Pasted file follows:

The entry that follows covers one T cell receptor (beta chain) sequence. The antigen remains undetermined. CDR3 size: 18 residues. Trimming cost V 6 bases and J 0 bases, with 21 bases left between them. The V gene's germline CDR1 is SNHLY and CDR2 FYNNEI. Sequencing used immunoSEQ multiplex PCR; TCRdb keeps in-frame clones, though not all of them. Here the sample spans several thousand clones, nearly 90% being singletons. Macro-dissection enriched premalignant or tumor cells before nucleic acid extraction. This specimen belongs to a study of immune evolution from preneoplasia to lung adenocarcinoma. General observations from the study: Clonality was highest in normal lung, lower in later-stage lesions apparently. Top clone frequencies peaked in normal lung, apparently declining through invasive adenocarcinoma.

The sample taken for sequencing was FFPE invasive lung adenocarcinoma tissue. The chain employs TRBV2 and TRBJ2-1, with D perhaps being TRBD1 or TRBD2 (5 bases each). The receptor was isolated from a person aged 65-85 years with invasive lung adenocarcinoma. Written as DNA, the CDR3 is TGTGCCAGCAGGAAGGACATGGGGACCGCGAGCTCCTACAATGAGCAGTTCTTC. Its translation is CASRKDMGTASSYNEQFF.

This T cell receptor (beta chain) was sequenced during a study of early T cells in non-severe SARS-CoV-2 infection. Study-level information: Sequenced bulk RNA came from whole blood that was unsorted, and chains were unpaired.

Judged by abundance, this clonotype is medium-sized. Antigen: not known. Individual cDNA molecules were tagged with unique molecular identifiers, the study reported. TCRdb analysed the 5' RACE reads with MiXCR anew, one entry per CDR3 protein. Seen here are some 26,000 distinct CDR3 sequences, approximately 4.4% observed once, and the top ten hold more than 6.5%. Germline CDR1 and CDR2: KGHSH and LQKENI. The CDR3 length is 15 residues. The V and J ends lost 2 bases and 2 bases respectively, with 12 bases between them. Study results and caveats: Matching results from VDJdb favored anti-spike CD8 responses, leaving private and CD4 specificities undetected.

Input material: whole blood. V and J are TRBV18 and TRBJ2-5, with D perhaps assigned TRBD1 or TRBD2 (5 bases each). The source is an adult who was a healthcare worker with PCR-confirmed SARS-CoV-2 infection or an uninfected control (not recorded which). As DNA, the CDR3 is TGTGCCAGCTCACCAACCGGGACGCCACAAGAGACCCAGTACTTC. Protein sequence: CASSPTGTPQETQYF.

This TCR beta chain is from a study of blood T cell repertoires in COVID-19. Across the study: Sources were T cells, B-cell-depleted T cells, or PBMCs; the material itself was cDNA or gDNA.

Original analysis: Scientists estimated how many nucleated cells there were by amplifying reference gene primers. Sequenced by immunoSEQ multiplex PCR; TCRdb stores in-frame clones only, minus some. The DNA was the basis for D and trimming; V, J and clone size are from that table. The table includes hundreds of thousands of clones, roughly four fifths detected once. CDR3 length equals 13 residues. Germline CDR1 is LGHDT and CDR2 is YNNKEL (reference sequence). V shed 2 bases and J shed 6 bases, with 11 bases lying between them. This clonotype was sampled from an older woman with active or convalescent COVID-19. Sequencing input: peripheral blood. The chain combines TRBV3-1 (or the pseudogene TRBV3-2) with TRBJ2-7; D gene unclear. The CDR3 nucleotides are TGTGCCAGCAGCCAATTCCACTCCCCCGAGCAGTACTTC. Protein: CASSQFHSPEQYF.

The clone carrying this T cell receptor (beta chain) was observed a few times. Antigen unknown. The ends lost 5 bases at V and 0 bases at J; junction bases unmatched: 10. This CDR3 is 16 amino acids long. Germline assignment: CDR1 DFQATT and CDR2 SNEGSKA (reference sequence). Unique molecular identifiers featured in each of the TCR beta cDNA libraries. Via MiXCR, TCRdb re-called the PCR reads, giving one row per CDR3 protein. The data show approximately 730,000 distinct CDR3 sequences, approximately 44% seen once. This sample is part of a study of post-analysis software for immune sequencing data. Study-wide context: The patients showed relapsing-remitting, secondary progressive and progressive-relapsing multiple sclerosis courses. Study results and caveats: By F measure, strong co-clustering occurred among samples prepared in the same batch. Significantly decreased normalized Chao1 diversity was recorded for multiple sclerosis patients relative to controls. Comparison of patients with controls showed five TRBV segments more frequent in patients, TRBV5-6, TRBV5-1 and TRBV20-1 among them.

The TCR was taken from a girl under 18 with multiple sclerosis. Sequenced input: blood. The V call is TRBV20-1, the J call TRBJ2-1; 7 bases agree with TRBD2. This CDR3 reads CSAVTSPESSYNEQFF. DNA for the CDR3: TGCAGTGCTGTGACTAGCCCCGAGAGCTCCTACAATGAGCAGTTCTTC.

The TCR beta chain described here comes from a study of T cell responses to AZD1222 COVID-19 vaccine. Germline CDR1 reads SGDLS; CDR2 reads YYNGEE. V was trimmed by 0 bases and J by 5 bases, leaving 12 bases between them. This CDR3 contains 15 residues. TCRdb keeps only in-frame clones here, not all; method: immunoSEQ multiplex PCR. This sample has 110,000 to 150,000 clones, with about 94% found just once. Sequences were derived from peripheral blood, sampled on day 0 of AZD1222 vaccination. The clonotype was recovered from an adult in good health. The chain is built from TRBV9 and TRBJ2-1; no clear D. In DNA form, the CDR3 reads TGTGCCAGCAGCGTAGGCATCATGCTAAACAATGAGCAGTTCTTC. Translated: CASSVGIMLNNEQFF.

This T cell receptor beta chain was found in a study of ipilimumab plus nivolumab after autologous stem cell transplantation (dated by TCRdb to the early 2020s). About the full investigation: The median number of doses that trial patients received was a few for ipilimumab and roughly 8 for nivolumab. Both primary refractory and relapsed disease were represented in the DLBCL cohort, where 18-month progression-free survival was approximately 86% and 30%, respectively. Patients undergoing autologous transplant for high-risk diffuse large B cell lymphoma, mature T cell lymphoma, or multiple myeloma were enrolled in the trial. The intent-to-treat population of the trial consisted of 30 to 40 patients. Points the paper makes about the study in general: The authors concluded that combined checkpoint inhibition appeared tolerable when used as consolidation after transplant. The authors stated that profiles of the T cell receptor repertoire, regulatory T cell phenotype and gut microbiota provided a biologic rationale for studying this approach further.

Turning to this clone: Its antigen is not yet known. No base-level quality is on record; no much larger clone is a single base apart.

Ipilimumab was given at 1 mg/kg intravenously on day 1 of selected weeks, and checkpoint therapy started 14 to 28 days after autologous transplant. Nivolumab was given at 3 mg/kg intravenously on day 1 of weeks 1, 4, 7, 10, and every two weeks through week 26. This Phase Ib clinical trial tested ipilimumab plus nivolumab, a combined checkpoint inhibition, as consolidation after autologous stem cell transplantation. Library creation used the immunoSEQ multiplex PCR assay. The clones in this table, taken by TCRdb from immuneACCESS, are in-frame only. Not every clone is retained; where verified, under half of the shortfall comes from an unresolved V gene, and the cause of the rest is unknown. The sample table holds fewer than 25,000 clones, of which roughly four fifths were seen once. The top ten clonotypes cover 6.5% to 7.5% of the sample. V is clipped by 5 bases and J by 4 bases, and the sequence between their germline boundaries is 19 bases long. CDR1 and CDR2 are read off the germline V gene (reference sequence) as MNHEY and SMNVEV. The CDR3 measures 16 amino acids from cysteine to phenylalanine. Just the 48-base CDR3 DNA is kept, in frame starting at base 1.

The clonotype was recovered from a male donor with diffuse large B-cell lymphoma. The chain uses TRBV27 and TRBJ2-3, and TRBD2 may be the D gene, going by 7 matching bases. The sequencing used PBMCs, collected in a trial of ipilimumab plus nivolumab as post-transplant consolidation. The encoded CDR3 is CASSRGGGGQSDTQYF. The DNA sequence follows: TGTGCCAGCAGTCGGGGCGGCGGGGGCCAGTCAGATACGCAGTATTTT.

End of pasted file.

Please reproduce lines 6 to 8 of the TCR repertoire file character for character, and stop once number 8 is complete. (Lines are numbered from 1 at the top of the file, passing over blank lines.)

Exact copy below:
This TCR beta chain is from a study of blood T cell repertoires in COVID-19. Across the study: Sources were T cells, B-cell-depleted T cells, or PBMCs; the material itself was cDNA or gDNA.

Original analysis: Scientists estimated how many nucleated cells there were by amplifying reference gene primers. Sequenced by immunoSEQ multiplex PCR; TCRdb stores in-frame clones only, minus some. The DNA was the basis for D and trimming; V, J and clone size are from that table. The table includes hundreds of thousands of clones, roughly four fifths detected once. CDR3 length equals 13 residues. Germline CDR1 is LGHDT and CDR2 is YNNKEL (reference sequence). V shed 2 bases and J shed 6 bases, with 11 bases lying between them. This clonotype was sampled from an older woman with active or convalescent COVID-19. Sequencing input: peripheral blood. The chain combines TRBV3-1 (or the pseudogene TRBV3-2) with TRBJ2-7; D gene unclear. The CDR3 nucleotides are TGTGCCAGCAGCCAATTCCACTCCCCCGAGCAGTACTTC. Protein: CASSQFHSPEQYF.

The clone carrying this T cell receptor (beta chain) was observed a few times. Antigen unknown. The ends lost 5 bases at V and 0 bases at J; junction bases unmatched: 10. This CDR3 is 16 amino acids long. Germline assignment: CDR1 DFQATT and CDR2 SNEGSKA (reference sequence). Unique molecular identifiers featured in each of the TCR beta cDNA libraries. Via MiXCR, TCRdb re-called the PCR reads, giving one row per CDR3 protein. The data show approximately 730,000 distinct CDR3 sequences, approximately 44% seen once. This sample is part of a study of post-analysis software for immune sequencing data. Study-wide context: The patients showed relapsing-remitting, secondary progressive and progressive-relapsing multiple sclerosis courses. Study results and caveats: By F measure, strong co-clustering occurred among samples prepared in the same batch. Significantly decreased normalized Chao1 diversity was recorded for multiple sclerosis patients relative to controls. Comparison of patients with controls showed five TRBV segments more frequent in patients, TRBV5-6, TRBV5-1 and TRBV20-1 among them.